Do your research. Doing a little homework about the new languages, cultures and traditions of those you will be working with is invaluable. You’ll be surprised at how unique business practices can be. For instance, in Japan, the business card exchange has a great amount of presentation and symbolic gesture. In France, you exchange a prescribed amount of “bisous,” or cheek kisses, depending on the type of relationship. And in India, business meetings begin with small talk that often takes over and in the end no work is actually accomplished.

Don’t be afraid to put down the books and articles. Learning these basics will help you ease into working internationally and, with practice, you will become more comfortable. What you don’t want is to put yourself in a position where you are labeling a culture with stereotypes and expecting these behaviors with each interaction. In reality, you will find other cultures often recognize that not everyone understands or follows their traditions and they will do their best to make you feel comfortable. If you ask, they might even teach you some things you couldn’t have learned in your research.

Willingness to learn. Talk to your new colleagues and leaders and find out what makes their culture important to them. Ask about how they feel, act, think, vacation, work, to expand your own horizons and build these relationships. If you are not willing to learn what makes different cultures different, you will quickly come off as disinterested. What a shame to miss such an opportunity! Disclaimer: Always be respectful and be careful of pressing too hard if it is clear the person is uncomfortable sharing.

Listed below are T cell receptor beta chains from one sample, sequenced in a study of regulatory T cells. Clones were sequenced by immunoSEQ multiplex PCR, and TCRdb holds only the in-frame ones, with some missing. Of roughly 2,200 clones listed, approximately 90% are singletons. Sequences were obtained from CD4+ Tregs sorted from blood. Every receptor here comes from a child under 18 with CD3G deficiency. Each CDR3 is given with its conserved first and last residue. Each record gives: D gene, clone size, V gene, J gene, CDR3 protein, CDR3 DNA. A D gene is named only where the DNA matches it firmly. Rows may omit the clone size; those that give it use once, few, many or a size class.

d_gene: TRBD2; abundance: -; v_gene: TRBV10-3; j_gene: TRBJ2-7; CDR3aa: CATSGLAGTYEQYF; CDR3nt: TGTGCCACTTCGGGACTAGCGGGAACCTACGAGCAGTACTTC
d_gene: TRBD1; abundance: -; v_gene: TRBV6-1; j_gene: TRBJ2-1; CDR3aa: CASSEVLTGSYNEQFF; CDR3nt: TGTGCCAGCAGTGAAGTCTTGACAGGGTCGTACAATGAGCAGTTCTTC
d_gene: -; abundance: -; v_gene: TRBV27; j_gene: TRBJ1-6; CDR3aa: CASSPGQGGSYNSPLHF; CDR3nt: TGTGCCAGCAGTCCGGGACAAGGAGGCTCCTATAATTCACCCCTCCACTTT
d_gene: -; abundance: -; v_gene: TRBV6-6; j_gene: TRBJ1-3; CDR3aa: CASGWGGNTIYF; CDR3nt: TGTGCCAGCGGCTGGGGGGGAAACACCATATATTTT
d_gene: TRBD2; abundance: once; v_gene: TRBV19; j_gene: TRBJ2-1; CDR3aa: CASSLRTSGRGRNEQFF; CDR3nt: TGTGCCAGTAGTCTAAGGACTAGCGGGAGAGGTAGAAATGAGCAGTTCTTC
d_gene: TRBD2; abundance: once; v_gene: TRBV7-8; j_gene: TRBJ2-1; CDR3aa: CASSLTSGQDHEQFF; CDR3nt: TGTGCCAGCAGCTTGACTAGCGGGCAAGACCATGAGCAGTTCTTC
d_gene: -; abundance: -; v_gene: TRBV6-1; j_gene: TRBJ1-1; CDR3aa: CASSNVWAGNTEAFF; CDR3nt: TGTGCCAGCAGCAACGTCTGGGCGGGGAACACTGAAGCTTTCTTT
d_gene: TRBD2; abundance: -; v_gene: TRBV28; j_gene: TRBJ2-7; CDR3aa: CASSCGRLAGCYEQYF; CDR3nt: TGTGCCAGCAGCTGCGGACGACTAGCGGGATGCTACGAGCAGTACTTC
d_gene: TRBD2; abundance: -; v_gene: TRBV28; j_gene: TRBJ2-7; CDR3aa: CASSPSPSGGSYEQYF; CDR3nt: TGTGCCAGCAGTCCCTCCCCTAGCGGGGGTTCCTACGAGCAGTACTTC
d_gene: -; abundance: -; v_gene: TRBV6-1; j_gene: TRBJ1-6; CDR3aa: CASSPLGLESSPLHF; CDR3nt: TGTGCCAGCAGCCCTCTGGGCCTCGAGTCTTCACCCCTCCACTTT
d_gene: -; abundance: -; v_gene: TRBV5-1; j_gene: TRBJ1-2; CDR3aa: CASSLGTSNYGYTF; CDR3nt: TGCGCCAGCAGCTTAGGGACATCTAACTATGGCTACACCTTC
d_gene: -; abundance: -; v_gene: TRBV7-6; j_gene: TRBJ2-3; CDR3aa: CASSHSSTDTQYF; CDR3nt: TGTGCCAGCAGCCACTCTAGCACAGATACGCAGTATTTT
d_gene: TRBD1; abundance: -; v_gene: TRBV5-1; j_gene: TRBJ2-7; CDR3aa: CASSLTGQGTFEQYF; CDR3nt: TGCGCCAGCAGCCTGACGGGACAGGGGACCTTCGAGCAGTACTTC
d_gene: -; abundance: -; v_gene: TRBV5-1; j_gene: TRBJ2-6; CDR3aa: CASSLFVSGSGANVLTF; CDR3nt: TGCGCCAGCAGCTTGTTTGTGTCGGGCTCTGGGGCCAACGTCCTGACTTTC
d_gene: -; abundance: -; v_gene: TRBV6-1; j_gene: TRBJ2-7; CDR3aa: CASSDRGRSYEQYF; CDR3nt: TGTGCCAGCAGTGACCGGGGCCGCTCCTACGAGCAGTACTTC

Role of technology. It can be a challenge to plan conference calls and secure a time that works across six-plus time zones, not to mention trying to coordinate travel for in-person meetings where you find yourself dealing with currency conversions, customs and visas. With varied physical locations, it’s tricky to reach someone on the other side of the world when it’s 2 a.m. for them and you need to know right then who the special guests are that they’re inviting.

With a little patience and planning, these hurdles can be overcome. Many tools are available, like the World Clock Meeting Planner at www.timeanddate.com that assists in planning meetings in different time zones. You can even customize the locations you’re working with and save your own “Personal World Clock.”

Communication is key. Good communication and people skills are keys to any relationship. When you are working across cultures, this is ever more important. Just because you underlined, bolded, and italicized your request in an email doesn’t mean the message that it’s urgently important reached the recipient. What it comes down to is treating each person as we want to be treated. That Golden Rule we learned in grade school holds true even in today’s ever-changing world.

In the end, we live and work in a world that is becoming increasingly more connected. While we may not be able to control what brings us together, we can certainly make the most out of meeting new friends and colleagues from around the world. It just takes a little extra effort to recognize that we are as much alike as we are different and that we all have much to bring to the table.